Application virtualization is a key feature of the SoftGrid platform. It provides administrators with a way to prevent applications from interfering with or modifying the local environment. It can also prevent two virtual applications from conflicting with each other by confining many of their activities and interactions to a virtual environment.
However, virtualization can also prevent locally installed applications from interacting with a virtualized application. It is also possible for local applications such as Outlook to end up running inside virtual environments, preventing other local applications from interacting with them.
In addition, some SoftGrid deployment scenarios include situations where some applications are installed locally and others are virtualized. It may, for example, be desirable to allow virtual applications to send mail through a locally installed version of Outlook, or use a local copy of Windows Live Messenger. Much of this communication takes two forms: through named objects (mutexes, shared memory, etc.) and through COM objects.
When local interaction is disabled (the default), objects in the virtual environment are isolated such that their names and GUIDs do not conflict with those used on the local system or in other virtual environments. When local interaction is enabled via an OSD policy, named objects and COM objects are created in the global namespace rather than isolated inside a particular virtual environment. In addition, virtualized COM requests are first forwarded to the local system to allow it to launch and manage them. If the request fails, such as if the object does not exist in the local configuration, the COM object is launched from resources (registry, files, etc) in the virtual environment. Once launched, the COM object can be seen outside the virtual environment but the virtualized resources (registry, file, etc) are not visible.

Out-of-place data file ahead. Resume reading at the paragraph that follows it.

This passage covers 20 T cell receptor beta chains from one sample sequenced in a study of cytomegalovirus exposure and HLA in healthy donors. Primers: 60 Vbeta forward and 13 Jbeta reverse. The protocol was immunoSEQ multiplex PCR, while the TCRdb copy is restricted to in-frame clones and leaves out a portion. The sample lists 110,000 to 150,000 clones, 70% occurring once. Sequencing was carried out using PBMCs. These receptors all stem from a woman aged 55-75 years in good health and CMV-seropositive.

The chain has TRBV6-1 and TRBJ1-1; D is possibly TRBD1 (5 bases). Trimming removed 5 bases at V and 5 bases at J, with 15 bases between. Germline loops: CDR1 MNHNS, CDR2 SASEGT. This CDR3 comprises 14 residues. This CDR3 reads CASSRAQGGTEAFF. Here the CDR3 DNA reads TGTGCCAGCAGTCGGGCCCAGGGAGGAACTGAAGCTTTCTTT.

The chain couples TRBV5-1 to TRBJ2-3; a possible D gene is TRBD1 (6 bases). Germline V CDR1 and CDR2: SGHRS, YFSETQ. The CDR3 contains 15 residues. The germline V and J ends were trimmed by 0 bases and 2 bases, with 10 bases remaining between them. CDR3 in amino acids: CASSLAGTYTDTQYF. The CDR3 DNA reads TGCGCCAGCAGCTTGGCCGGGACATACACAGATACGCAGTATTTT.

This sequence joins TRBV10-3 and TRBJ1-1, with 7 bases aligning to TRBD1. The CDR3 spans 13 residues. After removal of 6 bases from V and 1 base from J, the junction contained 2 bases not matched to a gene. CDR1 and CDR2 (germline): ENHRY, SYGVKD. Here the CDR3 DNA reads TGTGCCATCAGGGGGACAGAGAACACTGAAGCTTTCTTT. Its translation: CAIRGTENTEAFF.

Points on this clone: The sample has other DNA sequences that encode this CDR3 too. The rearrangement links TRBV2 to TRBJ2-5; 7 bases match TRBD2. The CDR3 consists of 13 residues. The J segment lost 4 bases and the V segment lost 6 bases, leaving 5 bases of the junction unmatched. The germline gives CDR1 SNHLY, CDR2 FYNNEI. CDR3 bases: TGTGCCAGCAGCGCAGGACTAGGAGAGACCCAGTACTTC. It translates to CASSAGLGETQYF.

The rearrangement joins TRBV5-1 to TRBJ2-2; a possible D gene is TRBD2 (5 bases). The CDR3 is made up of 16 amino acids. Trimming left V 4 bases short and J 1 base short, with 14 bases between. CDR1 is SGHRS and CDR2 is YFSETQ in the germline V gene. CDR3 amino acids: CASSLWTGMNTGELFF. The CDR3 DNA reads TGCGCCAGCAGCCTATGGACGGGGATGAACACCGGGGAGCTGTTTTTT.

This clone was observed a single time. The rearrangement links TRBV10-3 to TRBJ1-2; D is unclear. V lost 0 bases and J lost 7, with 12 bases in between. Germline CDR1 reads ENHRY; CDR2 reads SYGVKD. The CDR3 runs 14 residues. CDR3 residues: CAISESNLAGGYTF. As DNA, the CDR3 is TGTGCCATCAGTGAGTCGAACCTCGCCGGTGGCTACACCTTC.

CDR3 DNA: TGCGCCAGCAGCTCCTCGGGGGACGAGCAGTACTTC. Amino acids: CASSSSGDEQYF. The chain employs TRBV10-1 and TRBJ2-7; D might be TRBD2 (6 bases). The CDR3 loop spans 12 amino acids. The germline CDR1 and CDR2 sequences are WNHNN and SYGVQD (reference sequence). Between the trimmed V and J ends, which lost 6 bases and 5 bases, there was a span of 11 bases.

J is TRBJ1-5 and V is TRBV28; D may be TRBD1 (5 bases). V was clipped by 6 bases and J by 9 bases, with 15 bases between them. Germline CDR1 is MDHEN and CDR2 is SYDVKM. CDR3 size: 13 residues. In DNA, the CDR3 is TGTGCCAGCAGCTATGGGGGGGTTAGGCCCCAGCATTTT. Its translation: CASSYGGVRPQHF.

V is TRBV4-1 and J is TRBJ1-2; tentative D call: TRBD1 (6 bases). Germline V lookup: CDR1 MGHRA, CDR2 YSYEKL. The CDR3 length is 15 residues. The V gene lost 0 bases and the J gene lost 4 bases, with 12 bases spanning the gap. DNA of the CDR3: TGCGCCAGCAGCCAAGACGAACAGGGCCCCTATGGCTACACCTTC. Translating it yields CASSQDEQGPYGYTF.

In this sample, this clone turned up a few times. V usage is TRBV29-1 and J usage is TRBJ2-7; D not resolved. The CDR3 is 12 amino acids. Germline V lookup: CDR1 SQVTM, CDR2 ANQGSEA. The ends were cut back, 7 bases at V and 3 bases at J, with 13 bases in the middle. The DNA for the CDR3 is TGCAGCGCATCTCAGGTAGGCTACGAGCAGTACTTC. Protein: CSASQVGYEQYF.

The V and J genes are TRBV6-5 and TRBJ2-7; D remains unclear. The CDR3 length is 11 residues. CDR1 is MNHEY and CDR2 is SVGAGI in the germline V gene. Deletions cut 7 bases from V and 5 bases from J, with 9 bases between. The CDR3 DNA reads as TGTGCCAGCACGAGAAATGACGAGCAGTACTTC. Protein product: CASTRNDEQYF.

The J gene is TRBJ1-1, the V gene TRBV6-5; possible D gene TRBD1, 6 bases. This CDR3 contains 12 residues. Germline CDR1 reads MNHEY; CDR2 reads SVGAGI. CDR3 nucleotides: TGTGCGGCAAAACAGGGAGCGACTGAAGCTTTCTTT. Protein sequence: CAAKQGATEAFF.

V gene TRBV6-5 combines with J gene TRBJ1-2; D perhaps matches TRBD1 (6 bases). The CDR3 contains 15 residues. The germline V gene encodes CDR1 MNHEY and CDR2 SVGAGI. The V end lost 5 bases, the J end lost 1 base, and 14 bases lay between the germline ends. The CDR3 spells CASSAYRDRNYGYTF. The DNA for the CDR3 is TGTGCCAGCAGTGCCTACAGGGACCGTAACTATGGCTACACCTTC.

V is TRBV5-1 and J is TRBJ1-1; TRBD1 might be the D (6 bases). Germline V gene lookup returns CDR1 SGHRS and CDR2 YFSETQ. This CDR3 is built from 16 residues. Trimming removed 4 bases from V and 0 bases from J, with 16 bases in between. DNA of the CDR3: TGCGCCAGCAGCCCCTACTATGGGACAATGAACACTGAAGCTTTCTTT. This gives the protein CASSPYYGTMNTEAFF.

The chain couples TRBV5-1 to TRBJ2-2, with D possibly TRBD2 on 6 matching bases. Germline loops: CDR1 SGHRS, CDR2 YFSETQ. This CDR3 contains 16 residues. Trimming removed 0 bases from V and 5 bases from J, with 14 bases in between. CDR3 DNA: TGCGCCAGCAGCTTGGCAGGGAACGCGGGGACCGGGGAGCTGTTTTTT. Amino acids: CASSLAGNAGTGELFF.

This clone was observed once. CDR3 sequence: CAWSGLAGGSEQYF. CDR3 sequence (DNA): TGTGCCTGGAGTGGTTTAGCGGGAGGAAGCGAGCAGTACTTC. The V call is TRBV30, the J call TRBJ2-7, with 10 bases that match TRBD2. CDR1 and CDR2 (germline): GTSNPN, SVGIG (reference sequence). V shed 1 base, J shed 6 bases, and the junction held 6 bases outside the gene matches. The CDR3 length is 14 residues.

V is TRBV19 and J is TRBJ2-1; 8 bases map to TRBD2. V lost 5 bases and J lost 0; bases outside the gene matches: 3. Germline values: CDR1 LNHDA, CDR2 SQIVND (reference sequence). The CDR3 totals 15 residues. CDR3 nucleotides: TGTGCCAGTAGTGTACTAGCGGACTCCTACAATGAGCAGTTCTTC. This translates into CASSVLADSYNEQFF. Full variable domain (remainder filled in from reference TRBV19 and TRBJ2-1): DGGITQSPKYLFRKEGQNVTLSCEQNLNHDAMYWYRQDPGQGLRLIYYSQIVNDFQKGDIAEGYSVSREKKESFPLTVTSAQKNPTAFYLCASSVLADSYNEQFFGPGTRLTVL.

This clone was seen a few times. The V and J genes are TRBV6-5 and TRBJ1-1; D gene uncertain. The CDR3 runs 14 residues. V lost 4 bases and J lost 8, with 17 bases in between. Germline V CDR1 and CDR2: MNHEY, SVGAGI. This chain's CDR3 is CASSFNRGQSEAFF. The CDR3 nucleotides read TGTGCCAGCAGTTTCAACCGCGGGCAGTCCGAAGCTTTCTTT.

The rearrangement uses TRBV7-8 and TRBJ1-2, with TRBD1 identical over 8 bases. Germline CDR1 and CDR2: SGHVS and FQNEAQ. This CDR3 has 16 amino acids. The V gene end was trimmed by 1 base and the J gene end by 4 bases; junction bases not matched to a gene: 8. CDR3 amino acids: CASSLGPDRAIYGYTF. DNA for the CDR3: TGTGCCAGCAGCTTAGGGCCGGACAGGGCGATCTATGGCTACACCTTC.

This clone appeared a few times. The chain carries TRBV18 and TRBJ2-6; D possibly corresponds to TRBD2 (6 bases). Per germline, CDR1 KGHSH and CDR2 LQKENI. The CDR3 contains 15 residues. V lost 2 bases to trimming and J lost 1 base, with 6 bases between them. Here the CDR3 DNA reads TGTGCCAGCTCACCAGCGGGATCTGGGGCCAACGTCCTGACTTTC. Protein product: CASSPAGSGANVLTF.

Local interaction is a policy that is set in the OSD for an application.
Although the setting is specified in the OSD it really applies to the package and therefore all applications that use the same package. For example, if you set LOCAL_INTERACTION_ALLOWED to TRUE in “Microsoft Word” but not in “Microsoft Excel”, the behavior of the system will change depending on what application you launch first. The behavior is setup when the virtual environment is first created and is not modified as additional applications in the package are launched.
Because enabling LOCAL_INTERACTION_ALLOWED can introduce application conflicts it is best that you only implement this if absolutely necessary, and be sure to test in your environment before rolling out a package that uses this tag enterprise wide. This tag can be useful if you’re troubleshooting interoperability issues with your virtualized app, such as Outlook forms that don’t work as expected or even when virtualizing Microsoft Office 2007, but you must still be careful not to implement it unless all other possible solutions are investigated.
Sr. Program Manager